“Can you talk?” This question was asked by every person I told I was going to Thailand to spend a week in a Buddhist monastery and visit my friend Bob Haddad. Answer: Yes, but talking is not encouraged.
The Wat Tam Wua Forest Monastery is in northern Thailand, a place of spectacular beauty – think the Great Smokies with big bamboo and palm trees. It sits between two singular mountains, one an escarpment pocked with caves, some of which are available for meditation. Immaculately landscaped and crisscrossed with streams and ponds, it could be mistaken for a resort but for the deep silence and pervasive calm that strikes immediately upon arrival.
The day begins at the monastically forgiving time of 6:30 with a ritual almsgiving to the six resident monks, followed by a breakfast of rice and vegetables. After the morning session of walking, sitting and lying meditation, lunch (rice and vegetables) is served at 11 a.m. There is no dinner. Squirreling away a banana or two becomes important. The afternoon session of more mediation and teachings by one of the monks is followed by some free time when visitors are asked to help out with chores. Mindfully, of course. Much like raking leaves in Eden. The evening session is chanting in Pali and Thai and sitting mediation, then off to bed. Or more accurately, off to pallet. Standard issue for sleeping is a quarter-inch mat, but because I was the oldest person there (and Bob had connections), we got the luxury of four mats.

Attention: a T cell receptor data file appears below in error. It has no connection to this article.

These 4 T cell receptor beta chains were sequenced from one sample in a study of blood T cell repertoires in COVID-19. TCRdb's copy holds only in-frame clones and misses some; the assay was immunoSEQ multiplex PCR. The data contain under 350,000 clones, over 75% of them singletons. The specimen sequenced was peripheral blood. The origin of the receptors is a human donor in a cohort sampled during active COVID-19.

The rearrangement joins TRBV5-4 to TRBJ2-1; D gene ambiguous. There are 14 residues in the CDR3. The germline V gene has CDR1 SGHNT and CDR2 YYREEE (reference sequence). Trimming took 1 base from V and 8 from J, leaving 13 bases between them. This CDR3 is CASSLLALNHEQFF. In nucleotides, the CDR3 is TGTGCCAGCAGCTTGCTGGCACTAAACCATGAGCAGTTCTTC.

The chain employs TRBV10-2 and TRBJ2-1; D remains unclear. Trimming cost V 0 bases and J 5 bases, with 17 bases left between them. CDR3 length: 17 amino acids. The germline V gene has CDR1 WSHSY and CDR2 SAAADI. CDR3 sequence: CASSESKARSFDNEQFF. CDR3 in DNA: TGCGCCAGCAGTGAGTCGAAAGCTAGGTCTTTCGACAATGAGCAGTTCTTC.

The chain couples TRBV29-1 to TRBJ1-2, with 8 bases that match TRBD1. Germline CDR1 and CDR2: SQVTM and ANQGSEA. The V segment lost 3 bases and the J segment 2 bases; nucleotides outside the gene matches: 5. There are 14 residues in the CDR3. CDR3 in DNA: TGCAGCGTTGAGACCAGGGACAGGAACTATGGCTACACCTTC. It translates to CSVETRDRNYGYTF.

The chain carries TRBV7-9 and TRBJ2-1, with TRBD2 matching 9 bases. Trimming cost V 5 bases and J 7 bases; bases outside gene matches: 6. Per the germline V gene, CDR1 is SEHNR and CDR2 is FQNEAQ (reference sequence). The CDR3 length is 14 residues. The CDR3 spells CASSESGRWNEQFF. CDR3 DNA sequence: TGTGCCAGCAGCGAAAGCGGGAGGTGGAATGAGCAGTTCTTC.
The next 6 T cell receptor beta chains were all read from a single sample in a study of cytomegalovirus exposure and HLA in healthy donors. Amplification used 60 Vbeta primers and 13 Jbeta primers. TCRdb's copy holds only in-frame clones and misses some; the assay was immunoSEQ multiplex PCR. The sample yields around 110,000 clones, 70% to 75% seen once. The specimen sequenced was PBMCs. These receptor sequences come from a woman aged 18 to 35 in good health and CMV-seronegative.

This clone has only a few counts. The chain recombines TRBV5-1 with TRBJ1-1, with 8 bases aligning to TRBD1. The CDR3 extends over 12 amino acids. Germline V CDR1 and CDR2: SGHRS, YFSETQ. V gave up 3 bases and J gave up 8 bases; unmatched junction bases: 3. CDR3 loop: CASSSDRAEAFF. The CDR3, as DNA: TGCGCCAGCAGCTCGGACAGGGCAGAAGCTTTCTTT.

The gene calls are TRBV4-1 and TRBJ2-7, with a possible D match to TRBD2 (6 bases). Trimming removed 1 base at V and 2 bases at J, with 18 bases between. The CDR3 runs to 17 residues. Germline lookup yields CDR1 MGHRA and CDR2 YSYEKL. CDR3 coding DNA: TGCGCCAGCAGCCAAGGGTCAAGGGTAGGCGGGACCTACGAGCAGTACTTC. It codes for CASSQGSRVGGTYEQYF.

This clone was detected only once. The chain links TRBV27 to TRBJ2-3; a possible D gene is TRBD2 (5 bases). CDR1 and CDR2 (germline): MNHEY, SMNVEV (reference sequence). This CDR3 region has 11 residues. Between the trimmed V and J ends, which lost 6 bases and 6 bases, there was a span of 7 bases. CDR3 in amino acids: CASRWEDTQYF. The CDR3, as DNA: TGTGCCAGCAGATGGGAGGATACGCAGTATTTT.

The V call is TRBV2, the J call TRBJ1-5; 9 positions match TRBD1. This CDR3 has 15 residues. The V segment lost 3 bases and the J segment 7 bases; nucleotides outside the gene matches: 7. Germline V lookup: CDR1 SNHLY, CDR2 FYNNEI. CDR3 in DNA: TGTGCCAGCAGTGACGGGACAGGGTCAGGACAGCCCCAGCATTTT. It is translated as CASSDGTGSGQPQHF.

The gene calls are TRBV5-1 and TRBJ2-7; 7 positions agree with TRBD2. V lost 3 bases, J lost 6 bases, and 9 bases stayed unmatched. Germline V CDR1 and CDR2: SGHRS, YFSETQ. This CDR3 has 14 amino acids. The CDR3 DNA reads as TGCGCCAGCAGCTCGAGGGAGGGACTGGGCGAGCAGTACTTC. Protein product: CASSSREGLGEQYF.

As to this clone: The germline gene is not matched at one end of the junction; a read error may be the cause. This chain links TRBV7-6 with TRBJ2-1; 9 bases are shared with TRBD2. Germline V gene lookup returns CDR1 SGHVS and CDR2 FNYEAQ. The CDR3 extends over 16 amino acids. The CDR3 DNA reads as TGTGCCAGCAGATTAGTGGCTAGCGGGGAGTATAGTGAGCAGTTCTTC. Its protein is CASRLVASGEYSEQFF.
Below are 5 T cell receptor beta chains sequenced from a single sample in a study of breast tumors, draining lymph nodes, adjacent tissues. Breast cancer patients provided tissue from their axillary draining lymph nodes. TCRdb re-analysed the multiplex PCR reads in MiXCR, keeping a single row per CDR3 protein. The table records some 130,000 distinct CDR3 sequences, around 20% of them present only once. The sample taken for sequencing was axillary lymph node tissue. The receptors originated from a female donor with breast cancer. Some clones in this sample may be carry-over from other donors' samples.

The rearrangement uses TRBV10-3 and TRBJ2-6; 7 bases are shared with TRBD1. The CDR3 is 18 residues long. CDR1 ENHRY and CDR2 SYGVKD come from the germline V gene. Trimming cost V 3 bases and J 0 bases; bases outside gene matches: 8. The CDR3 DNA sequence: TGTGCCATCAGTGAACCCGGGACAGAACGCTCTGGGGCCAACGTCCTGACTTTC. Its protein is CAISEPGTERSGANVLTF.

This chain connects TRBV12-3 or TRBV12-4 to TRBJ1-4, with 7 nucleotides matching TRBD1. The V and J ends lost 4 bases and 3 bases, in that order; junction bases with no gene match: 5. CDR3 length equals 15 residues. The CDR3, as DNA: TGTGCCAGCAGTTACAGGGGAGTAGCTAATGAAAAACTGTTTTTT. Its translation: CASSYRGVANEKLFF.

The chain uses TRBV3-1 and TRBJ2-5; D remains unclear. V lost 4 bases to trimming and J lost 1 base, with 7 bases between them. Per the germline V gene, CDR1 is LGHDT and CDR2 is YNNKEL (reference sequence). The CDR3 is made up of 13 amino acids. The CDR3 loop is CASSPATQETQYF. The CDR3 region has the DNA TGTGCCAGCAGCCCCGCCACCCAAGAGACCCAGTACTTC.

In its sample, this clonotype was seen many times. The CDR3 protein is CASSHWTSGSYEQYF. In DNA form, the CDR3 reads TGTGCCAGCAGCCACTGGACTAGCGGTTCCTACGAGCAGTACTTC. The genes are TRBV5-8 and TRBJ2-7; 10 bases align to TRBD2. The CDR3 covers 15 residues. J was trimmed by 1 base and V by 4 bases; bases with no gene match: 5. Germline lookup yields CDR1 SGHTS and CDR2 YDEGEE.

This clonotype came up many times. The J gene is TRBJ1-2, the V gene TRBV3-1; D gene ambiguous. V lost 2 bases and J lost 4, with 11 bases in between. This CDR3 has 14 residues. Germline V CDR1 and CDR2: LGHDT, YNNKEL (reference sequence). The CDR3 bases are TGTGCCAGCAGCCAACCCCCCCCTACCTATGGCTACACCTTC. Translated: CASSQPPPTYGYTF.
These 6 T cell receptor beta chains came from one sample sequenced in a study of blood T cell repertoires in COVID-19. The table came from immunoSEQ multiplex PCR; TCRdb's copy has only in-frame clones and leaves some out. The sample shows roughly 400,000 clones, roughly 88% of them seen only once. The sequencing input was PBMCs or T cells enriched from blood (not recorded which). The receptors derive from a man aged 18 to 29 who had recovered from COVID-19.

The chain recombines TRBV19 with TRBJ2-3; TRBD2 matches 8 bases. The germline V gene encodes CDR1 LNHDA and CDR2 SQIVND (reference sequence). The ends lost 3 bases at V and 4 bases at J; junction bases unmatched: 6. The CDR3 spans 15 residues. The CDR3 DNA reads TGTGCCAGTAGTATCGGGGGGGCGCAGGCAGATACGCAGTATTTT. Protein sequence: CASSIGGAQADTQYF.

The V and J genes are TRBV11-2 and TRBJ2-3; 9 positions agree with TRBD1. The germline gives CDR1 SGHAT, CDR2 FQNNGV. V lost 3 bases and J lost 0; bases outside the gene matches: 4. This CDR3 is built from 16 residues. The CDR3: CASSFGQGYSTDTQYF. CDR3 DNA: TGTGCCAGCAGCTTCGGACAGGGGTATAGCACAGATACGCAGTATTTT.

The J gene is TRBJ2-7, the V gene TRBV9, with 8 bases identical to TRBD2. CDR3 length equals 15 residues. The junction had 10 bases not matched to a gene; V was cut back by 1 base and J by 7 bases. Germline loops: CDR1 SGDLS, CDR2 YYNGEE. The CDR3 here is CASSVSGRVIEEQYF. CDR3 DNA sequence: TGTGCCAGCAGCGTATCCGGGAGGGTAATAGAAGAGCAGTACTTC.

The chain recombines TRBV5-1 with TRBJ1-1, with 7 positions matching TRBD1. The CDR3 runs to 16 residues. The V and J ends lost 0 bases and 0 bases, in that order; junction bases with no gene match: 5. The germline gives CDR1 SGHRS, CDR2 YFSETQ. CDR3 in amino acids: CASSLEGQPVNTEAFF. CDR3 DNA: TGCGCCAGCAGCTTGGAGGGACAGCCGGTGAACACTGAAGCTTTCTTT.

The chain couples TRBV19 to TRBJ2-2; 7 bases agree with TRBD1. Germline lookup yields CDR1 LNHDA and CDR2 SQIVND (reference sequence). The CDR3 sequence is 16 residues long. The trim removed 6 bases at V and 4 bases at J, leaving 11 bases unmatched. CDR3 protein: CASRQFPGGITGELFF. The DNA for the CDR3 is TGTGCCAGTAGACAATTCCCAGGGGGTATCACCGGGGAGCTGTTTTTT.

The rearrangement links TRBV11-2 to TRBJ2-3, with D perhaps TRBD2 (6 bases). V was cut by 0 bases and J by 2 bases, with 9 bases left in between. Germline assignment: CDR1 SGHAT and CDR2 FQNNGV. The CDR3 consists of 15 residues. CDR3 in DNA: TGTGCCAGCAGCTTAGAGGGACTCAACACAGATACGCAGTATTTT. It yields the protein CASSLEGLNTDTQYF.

Most of the 60 guests were young Europeans, very serious, walking around with their “I am here to meditate” face on, offering little eye contact. (Though it happens, don’t go to a monastery to meet people.) Partially in reaction, I resolved to walk around with a silly grin on my face. Lesson one: Walking around with a smile on your face makes you happier and the world a better place.
Buddhism at its core is beautifully simple. No God to believe in, nothing to take on faith, just an acknowledgment that it is possible to become a better, happier, more loving and kind person with a well-trodden path and learnable skills to take you there. The basic skill is mindfulness, and the technique is meditation. It’s hard to sit on the floor at a monastery and concentrate on your breath for 45 minutes even if your knees aren’t 64 years old. But it works. Even with 20 minutes a day at home on the comfort of your own cushions, it works. A creeping perspective that perhaps all this stuff is not as important as we thought.
On my last day in Thailand, I caught myself arguing loudly over 40 baht ($1.15) with a man whose life is driving a three-wheeled motorcycle cab on the smoggy streets of Bangkok. So much for enlightenment and loving kindness. Lesson two: Forgive yourself. For every three steps forward there are at least two back. We are, after all, only human.